This is due to several reasons that make the utilization of formal care highly sensitive to the economic cost of receiving treatment, e.g., increased availability of treatment options, improved insurance coverage, lower cost-sharing, and reduced travel.
As a result of the factors discussed below, when digital mental health offers convenience and reduces the cost of receiving treatment, more people may seek formal care instead of relying on informal care or receiving no care at all. Among those who already receive formal care, the frequency and duration of such care may increase.
1. There is a potential demand for mental health services that has not been materialized.
According to the National Institute of Mental Health, 52.9 million (21 percent) U.S. adults had at least one diagnosable mental illness in 2020, but only 24.3 million (46 percent) received professional mental health services. Also, 14.2 million (6 percent) adults had serious mental illnesses, among whom 65 percent (9.1 million) received formal care. This may be because of a shortage of licensed clinicians. Nationally, the existing clinicians can serve less than one-third of the U.S. population, assuming one clinician per 30,000 population.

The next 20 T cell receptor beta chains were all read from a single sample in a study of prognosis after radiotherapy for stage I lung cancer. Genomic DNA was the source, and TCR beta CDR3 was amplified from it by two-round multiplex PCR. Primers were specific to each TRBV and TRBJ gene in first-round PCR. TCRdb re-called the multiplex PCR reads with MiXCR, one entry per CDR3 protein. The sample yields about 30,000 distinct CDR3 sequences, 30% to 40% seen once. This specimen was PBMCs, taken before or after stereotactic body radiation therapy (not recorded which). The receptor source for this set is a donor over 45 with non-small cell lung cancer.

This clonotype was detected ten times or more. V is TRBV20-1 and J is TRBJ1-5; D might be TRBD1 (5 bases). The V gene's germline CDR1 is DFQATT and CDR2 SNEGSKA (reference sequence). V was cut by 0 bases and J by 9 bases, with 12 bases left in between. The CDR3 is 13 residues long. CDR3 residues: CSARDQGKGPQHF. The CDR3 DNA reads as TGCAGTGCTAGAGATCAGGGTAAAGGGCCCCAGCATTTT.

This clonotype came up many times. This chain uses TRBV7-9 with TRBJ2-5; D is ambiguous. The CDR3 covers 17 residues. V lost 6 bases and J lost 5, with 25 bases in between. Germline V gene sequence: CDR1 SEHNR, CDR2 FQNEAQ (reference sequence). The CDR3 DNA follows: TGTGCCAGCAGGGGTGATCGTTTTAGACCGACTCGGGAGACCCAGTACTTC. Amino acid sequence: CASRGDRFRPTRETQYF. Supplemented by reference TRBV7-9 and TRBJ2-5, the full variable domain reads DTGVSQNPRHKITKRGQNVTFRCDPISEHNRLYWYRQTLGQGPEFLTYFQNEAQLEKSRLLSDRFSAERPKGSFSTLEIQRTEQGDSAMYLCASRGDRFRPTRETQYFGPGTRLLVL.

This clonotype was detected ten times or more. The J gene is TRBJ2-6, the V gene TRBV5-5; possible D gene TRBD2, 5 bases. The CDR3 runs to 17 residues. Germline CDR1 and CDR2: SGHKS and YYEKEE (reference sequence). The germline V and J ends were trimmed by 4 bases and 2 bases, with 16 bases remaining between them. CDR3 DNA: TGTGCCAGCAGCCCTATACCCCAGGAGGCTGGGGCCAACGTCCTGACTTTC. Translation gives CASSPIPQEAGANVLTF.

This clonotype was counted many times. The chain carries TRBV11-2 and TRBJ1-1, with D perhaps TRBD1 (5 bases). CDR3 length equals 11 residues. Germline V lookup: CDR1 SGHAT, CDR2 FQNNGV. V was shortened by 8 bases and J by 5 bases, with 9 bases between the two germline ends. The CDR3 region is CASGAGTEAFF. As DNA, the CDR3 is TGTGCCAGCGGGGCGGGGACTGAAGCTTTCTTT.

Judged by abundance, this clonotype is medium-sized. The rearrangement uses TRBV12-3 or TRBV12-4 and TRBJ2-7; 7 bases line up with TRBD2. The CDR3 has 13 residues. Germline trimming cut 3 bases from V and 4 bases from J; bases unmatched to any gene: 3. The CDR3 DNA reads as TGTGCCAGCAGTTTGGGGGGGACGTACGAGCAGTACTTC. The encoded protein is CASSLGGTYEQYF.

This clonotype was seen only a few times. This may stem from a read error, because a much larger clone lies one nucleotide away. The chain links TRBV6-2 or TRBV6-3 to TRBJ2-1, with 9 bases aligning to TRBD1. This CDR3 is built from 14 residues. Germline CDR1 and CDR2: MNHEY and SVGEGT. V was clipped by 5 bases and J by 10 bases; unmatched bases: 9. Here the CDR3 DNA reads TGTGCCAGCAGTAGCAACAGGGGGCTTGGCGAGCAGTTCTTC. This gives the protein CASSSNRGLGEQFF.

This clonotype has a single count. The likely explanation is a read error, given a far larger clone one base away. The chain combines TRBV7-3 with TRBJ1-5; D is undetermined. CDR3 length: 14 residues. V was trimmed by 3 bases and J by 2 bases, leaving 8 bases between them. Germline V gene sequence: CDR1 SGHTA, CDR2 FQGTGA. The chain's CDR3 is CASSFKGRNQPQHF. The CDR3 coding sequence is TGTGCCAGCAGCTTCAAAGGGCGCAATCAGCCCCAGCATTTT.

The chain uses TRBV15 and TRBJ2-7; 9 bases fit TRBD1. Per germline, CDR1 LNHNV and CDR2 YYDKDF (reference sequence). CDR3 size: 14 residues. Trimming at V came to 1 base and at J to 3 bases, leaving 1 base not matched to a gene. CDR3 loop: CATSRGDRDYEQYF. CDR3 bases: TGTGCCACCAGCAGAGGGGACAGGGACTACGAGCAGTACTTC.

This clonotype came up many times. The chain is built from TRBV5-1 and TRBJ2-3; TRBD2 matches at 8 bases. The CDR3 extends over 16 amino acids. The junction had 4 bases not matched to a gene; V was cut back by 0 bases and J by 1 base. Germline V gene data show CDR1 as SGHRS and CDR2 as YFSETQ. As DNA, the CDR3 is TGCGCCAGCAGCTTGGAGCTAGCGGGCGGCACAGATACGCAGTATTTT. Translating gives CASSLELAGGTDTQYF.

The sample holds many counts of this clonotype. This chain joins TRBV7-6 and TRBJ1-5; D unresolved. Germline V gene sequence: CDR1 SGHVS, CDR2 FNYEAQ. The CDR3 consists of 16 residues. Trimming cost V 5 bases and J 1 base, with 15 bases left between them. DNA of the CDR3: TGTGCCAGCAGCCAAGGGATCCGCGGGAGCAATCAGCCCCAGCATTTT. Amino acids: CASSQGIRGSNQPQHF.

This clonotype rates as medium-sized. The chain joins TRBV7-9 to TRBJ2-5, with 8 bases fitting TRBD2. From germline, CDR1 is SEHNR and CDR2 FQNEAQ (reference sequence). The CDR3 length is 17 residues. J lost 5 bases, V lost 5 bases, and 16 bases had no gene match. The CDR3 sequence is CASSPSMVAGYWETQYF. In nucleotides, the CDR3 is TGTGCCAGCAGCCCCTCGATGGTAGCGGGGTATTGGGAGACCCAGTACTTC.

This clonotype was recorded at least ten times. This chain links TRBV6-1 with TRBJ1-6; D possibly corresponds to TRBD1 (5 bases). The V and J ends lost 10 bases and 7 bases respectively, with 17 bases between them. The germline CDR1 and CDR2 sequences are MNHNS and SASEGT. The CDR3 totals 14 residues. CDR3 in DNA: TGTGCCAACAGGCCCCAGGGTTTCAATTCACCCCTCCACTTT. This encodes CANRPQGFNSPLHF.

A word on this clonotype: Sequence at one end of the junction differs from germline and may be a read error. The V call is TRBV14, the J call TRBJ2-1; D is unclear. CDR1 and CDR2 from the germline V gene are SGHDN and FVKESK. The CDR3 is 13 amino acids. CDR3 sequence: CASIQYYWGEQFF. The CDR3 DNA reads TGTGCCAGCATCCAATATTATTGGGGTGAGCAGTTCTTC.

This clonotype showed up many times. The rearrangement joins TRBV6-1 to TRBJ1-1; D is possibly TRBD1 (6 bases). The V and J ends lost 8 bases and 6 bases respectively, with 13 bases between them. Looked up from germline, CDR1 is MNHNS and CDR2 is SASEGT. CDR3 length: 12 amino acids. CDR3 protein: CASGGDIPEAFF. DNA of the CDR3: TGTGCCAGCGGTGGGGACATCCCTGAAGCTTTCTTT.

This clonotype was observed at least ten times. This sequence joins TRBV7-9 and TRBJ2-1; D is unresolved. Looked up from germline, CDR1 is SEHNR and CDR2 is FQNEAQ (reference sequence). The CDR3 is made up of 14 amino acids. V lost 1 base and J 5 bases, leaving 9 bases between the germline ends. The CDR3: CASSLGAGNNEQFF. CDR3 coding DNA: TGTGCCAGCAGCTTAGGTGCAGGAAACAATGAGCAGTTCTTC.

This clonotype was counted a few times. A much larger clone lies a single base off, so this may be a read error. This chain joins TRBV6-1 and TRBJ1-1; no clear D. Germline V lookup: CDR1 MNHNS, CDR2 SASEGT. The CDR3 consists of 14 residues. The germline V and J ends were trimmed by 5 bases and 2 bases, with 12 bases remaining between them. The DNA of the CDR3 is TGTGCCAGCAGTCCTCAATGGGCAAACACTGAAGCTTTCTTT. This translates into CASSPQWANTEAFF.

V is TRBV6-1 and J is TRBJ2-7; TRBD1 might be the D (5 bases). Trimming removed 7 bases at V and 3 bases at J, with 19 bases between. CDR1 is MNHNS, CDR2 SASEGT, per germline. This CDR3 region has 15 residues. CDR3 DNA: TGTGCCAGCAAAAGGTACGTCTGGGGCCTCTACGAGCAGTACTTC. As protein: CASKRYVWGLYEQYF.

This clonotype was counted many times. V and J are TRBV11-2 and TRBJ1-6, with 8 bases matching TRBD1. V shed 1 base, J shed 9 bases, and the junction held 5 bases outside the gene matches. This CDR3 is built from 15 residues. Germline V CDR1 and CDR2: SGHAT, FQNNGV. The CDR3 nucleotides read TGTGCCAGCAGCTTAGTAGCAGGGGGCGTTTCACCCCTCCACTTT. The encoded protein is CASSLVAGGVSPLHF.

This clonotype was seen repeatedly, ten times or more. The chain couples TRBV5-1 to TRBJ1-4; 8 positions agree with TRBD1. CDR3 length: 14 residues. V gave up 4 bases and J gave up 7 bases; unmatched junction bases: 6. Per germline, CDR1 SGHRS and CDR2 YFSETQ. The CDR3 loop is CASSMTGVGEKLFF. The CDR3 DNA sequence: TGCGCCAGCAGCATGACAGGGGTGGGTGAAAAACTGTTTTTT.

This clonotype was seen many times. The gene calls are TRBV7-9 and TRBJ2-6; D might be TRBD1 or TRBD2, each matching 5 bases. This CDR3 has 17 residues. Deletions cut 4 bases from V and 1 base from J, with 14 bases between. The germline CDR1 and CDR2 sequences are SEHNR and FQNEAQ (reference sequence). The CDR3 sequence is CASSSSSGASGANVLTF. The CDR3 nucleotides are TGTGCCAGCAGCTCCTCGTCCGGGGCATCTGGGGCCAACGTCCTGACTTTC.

2. There are various potential substitutes for professional mental health services, especially for non-severe mental conditions.
Social support plays an important and interesting role in seeking formal care. When mental health conditions are mild or moderate, family, friends, co-workers, churches, or even bar tenders may help mitigate or resolve an individual’s mental health syndromes such as anxiety or depression. That is, informal care can substitute for formal care, and as a result, individuals with social support are less likely to seek formal care. However, when symptoms are severe, the greater social support, the more likely an individual would seek professional mental health services. This is because support givers would encourage an individual to seek formal treatment; they may even pressure that individual to do so when cognitive or emotional impairment is so severe that the affected individual is not able to make treatment decisions.
There are also substitutes for formal care other than social support for certain mental conditions, e.g., yoga, meditation, and massage, among others.
3. Even in the absence of digital interventions, mental health services utilization is much more sensitive to the price (or cost) of treatment than physical health services.
In economic terms, mental health services have a larger elasticity of demand. According to the existing academic research, the elasticity of demand for outpatient mental health services is typically two to three times that of typical outpatient medical (i.e., physical health) services.
4. Digital mental health offers convenience and facilitates access to care.